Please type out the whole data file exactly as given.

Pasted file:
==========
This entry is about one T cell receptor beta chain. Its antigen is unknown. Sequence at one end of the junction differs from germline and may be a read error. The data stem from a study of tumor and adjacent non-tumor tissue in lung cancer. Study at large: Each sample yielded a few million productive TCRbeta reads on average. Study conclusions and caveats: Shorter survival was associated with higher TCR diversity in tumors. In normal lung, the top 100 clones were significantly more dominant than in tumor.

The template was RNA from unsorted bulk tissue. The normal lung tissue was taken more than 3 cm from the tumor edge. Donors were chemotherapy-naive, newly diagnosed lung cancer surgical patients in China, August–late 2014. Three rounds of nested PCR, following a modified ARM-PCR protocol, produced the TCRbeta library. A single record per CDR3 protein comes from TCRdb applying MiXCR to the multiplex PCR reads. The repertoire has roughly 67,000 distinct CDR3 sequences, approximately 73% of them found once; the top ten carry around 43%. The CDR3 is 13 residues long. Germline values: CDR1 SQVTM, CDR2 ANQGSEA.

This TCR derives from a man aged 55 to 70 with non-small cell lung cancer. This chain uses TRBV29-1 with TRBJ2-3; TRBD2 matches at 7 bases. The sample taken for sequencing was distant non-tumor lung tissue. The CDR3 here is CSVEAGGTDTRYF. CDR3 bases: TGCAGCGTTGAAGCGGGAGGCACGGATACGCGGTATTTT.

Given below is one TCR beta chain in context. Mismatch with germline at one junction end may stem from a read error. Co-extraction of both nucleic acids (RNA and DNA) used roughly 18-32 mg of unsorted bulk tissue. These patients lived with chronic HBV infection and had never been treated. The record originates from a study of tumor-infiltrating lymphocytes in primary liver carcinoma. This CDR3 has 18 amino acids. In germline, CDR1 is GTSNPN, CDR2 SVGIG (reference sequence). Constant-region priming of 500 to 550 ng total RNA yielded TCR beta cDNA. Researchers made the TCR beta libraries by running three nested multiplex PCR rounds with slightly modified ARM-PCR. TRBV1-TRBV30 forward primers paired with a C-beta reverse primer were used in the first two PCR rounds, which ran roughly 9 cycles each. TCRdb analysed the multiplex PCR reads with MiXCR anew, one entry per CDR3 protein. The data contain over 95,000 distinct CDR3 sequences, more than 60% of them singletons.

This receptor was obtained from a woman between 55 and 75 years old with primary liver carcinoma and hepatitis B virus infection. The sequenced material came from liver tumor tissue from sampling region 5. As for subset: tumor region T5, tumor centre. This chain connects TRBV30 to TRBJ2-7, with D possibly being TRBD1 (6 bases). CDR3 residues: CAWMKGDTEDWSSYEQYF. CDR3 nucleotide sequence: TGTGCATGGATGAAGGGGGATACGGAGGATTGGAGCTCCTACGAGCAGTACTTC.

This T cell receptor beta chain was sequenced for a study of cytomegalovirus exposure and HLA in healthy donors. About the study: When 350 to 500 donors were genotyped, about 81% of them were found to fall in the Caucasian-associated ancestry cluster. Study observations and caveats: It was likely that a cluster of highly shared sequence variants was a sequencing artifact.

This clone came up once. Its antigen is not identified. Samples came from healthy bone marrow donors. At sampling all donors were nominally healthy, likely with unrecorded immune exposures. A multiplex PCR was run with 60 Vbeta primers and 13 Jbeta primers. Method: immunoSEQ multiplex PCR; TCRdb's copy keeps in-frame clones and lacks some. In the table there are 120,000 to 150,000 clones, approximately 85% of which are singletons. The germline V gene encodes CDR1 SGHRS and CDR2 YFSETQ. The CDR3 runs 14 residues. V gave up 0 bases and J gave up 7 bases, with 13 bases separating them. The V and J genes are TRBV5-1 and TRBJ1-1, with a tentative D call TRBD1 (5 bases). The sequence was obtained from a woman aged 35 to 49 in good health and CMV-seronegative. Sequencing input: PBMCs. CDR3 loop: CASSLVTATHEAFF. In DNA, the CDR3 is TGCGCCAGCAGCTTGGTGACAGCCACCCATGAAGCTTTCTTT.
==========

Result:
This entry is about one T cell receptor beta chain. Its antigen is unknown. Sequence at one end of the junction differs from germline and may be a read error. The data stem from a study of tumor and adjacent non-tumor tissue in lung cancer. Study at large: Each sample yielded a few million productive TCRbeta reads on average. Study conclusions and caveats: Shorter survival was associated with higher TCR diversity in tumors. In normal lung, the top 100 clones were significantly more dominant than in tumor.

The template was RNA from unsorted bulk tissue. The normal lung tissue was taken more than 3 cm from the tumor edge. Donors were chemotherapy-naive, newly diagnosed lung cancer surgical patients in China, August–late 2014. Three rounds of nested PCR, following a modified ARM-PCR protocol, produced the TCRbeta library. A single record per CDR3 protein comes from TCRdb applying MiXCR to the multiplex PCR reads. The repertoire has roughly 67,000 distinct CDR3 sequences, approximately 73% of them found once; the top ten carry around 43%. The CDR3 is 13 residues long. Germline values: CDR1 SQVTM, CDR2 ANQGSEA.

This TCR derives from a man aged 55 to 70 with non-small cell lung cancer. This chain uses TRBV29-1 with TRBJ2-3; TRBD2 matches at 7 bases. The sample taken for sequencing was distant non-tumor lung tissue. The CDR3 here is CSVEAGGTDTRYF. CDR3 bases: TGCAGCGTTGAAGCGGGAGGCACGGATACGCGGTATTTT.

Given below is one TCR beta chain in context. Mismatch with germline at one junction end may stem from a read error. Co-extraction of both nucleic acids (RNA and DNA) used roughly 18-32 mg of unsorted bulk tissue. These patients lived with chronic HBV infection and had never been treated. The record originates from a study of tumor-infiltrating lymphocytes in primary liver carcinoma. This CDR3 has 18 amino acids. In germline, CDR1 is GTSNPN, CDR2 SVGIG (reference sequence). Constant-region priming of 500 to 550 ng total RNA yielded TCR beta cDNA. Researchers made the TCR beta libraries by running three nested multiplex PCR rounds with slightly modified ARM-PCR. TRBV1-TRBV30 forward primers paired with a C-beta reverse primer were used in the first two PCR rounds, which ran roughly 9 cycles each. TCRdb analysed the multiplex PCR reads with MiXCR anew, one entry per CDR3 protein. The data contain over 95,000 distinct CDR3 sequences, more than 60% of them singletons.

This receptor was obtained from a woman between 55 and 75 years old with primary liver carcinoma and hepatitis B virus infection. The sequenced material came from liver tumor tissue from sampling region 5. As for subset: tumor region T5, tumor centre. This chain connects TRBV30 to TRBJ2-7, with D possibly being TRBD1 (6 bases). CDR3 residues: CAWMKGDTEDWSSYEQYF. CDR3 nucleotide sequence: TGTGCATGGATGAAGGGGGATACGGAGGATTGGAGCTCCTACGAGCAGTACTTC.

This T cell receptor beta chain was sequenced for a study of cytomegalovirus exposure and HLA in healthy donors. About the study: When 350 to 500 donors were genotyped, about 81% of them were found to fall in the Caucasian-associated ancestry cluster. Study observations and caveats: It was likely that a cluster of highly shared sequence variants was a sequencing artifact.

This clone came up once. Its antigen is not identified. Samples came from healthy bone marrow donors. At sampling all donors were nominally healthy, likely with unrecorded immune exposures. A multiplex PCR was run with 60 Vbeta primers and 13 Jbeta primers. Method: immunoSEQ multiplex PCR; TCRdb's copy keeps in-frame clones and lacks some. In the table there are 120,000 to 150,000 clones, approximately 85% of which are singletons. The germline V gene encodes CDR1 SGHRS and CDR2 YFSETQ. The CDR3 runs 14 residues. V gave up 0 bases and J gave up 7 bases, with 13 bases separating them. The V and J genes are TRBV5-1 and TRBJ1-1, with a tentative D call TRBD1 (5 bases). The sequence was obtained from a woman aged 35 to 49 in good health and CMV-seronegative. Sequencing input: PBMCs. CDR3 loop: CASSLVTATHEAFF. In DNA, the CDR3 is TGCGCCAGCAGCTTGGTGACAGCCACCCATGAAGCTTTCTTT.